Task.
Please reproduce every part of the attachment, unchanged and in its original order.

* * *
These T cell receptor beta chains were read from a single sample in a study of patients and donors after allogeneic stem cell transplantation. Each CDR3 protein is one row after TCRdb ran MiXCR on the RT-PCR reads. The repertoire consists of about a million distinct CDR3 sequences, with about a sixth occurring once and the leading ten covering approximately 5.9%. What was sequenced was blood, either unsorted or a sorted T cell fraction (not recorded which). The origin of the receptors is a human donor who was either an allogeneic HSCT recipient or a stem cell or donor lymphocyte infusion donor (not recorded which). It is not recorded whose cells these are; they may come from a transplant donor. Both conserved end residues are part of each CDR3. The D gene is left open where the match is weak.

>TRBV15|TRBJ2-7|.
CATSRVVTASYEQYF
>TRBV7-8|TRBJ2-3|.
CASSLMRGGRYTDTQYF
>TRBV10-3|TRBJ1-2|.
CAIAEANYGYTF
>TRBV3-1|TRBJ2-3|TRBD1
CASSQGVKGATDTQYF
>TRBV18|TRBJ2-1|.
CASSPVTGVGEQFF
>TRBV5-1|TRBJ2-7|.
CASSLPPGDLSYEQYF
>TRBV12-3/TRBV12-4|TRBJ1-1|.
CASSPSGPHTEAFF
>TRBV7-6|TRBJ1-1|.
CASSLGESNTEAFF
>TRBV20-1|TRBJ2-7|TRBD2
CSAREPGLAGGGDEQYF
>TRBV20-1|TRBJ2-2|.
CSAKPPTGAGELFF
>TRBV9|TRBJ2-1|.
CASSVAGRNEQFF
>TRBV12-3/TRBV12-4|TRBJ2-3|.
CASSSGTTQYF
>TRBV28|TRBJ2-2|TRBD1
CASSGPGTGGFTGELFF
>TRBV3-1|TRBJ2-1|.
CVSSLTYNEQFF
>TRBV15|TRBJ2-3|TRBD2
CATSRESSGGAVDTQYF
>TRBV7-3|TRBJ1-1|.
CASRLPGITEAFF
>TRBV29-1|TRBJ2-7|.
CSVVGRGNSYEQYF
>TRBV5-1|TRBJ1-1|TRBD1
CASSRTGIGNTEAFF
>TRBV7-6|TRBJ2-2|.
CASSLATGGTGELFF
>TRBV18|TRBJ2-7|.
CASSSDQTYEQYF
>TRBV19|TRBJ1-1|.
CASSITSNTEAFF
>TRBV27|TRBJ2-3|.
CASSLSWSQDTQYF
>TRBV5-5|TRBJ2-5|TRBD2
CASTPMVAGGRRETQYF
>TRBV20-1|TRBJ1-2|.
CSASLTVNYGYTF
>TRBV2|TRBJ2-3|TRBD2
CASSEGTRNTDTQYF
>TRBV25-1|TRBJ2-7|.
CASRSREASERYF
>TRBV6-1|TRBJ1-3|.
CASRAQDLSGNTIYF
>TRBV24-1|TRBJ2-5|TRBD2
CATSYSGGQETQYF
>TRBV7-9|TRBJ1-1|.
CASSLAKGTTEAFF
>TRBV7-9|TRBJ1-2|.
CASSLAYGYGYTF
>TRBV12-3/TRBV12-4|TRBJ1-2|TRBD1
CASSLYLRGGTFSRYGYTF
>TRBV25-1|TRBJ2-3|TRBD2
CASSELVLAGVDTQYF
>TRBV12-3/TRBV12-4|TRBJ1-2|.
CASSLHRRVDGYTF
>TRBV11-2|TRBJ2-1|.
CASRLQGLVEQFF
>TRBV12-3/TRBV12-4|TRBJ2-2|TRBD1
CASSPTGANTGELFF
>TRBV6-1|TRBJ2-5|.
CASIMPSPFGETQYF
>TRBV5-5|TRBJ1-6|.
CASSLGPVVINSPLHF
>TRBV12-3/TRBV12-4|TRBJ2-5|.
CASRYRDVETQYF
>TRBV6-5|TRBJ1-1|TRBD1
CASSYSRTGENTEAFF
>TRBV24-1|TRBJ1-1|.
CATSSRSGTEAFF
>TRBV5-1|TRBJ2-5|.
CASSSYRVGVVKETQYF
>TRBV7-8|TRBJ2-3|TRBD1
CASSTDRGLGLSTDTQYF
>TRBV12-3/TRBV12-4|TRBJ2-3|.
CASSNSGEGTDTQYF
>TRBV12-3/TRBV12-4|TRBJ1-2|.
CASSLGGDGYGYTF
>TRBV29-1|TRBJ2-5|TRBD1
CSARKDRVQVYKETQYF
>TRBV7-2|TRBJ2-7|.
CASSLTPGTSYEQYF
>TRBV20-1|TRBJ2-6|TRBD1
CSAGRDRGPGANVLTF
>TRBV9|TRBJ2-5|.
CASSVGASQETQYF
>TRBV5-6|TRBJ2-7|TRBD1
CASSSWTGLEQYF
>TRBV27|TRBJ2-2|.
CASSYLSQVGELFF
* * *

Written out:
These T cell receptor beta chains were read from a single sample in a study of patients and donors after allogeneic stem cell transplantation. Each CDR3 protein is one row after TCRdb ran MiXCR on the RT-PCR reads. The repertoire consists of about a million distinct CDR3 sequences, with about a sixth occurring once and the leading ten covering approximately 5.9%. What was sequenced was blood, either unsorted or a sorted T cell fraction (not recorded which). The origin of the receptors is a human donor who was either an allogeneic HSCT recipient or a stem cell or donor lymphocyte infusion donor (not recorded which). It is not recorded whose cells these are; they may come from a transplant donor. Both conserved end residues are part of each CDR3. The D gene is left open where the match is weak.

>TRBV15|TRBJ2-7|.
CATSRVVTASYEQYF
>TRBV7-8|TRBJ2-3|.
CASSLMRGGRYTDTQYF
>TRBV10-3|TRBJ1-2|.
CAIAEANYGYTF
>TRBV3-1|TRBJ2-3|TRBD1
CASSQGVKGATDTQYF
>TRBV18|TRBJ2-1|.
CASSPVTGVGEQFF
>TRBV5-1|TRBJ2-7|.
CASSLPPGDLSYEQYF
>TRBV12-3/TRBV12-4|TRBJ1-1|.
CASSPSGPHTEAFF
>TRBV7-6|TRBJ1-1|.
CASSLGESNTEAFF
>TRBV20-1|TRBJ2-7|TRBD2
CSAREPGLAGGGDEQYF
>TRBV20-1|TRBJ2-2|.
CSAKPPTGAGELFF
>TRBV9|TRBJ2-1|.
CASSVAGRNEQFF
>TRBV12-3/TRBV12-4|TRBJ2-3|.
CASSSGTTQYF
>TRBV28|TRBJ2-2|TRBD1
CASSGPGTGGFTGELFF
>TRBV3-1|TRBJ2-1|.
CVSSLTYNEQFF
>TRBV15|TRBJ2-3|TRBD2
CATSRESSGGAVDTQYF
>TRBV7-3|TRBJ1-1|.
CASRLPGITEAFF
>TRBV29-1|TRBJ2-7|.
CSVVGRGNSYEQYF
>TRBV5-1|TRBJ1-1|TRBD1
CASSRTGIGNTEAFF
>TRBV7-6|TRBJ2-2|.
CASSLATGGTGELFF
>TRBV18|TRBJ2-7|.
CASSSDQTYEQYF
>TRBV19|TRBJ1-1|.
CASSITSNTEAFF
>TRBV27|TRBJ2-3|.
CASSLSWSQDTQYF
>TRBV5-5|TRBJ2-5|TRBD2
CASTPMVAGGRRETQYF
>TRBV20-1|TRBJ1-2|.
CSASLTVNYGYTF
>TRBV2|TRBJ2-3|TRBD2
CASSEGTRNTDTQYF
>TRBV25-1|TRBJ2-7|.
CASRSREASERYF
>TRBV6-1|TRBJ1-3|.
CASRAQDLSGNTIYF
>TRBV24-1|TRBJ2-5|TRBD2
CATSYSGGQETQYF
>TRBV7-9|TRBJ1-1|.
CASSLAKGTTEAFF
>TRBV7-9|TRBJ1-2|.
CASSLAYGYGYTF
>TRBV12-3/TRBV12-4|TRBJ1-2|TRBD1
CASSLYLRGGTFSRYGYTF
>TRBV25-1|TRBJ2-3|TRBD2
CASSELVLAGVDTQYF
>TRBV12-3/TRBV12-4|TRBJ1-2|.
CASSLHRRVDGYTF
>TRBV11-2|TRBJ2-1|.
CASRLQGLVEQFF
>TRBV12-3/TRBV12-4|TRBJ2-2|TRBD1
CASSPTGANTGELFF
>TRBV6-1|TRBJ2-5|.
CASIMPSPFGETQYF
>TRBV5-5|TRBJ1-6|.
CASSLGPVVINSPLHF
>TRBV12-3/TRBV12-4|TRBJ2-5|.
CASRYRDVETQYF
>TRBV6-5|TRBJ1-1|TRBD1
CASSYSRTGENTEAFF
>TRBV24-1|TRBJ1-1|.
CATSSRSGTEAFF
>TRBV5-1|TRBJ2-5|.
CASSSYRVGVVKETQYF
>TRBV7-8|TRBJ2-3|TRBD1
CASSTDRGLGLSTDTQYF
>TRBV12-3/TRBV12-4|TRBJ2-3|.
CASSNSGEGTDTQYF
>TRBV12-3/TRBV12-4|TRBJ1-2|.
CASSLGGDGYGYTF
>TRBV29-1|TRBJ2-5|TRBD1
CSARKDRVQVYKETQYF
>TRBV7-2|TRBJ2-7|.
CASSLTPGTSYEQYF
>TRBV20-1|TRBJ2-6|TRBD1
CSAGRDRGPGANVLTF
>TRBV9|TRBJ2-5|.
CASSVGASQETQYF
>TRBV5-6|TRBJ2-7|TRBD1
CASSSWTGLEQYF
>TRBV27|TRBJ2-2|.
CASSYLSQVGELFF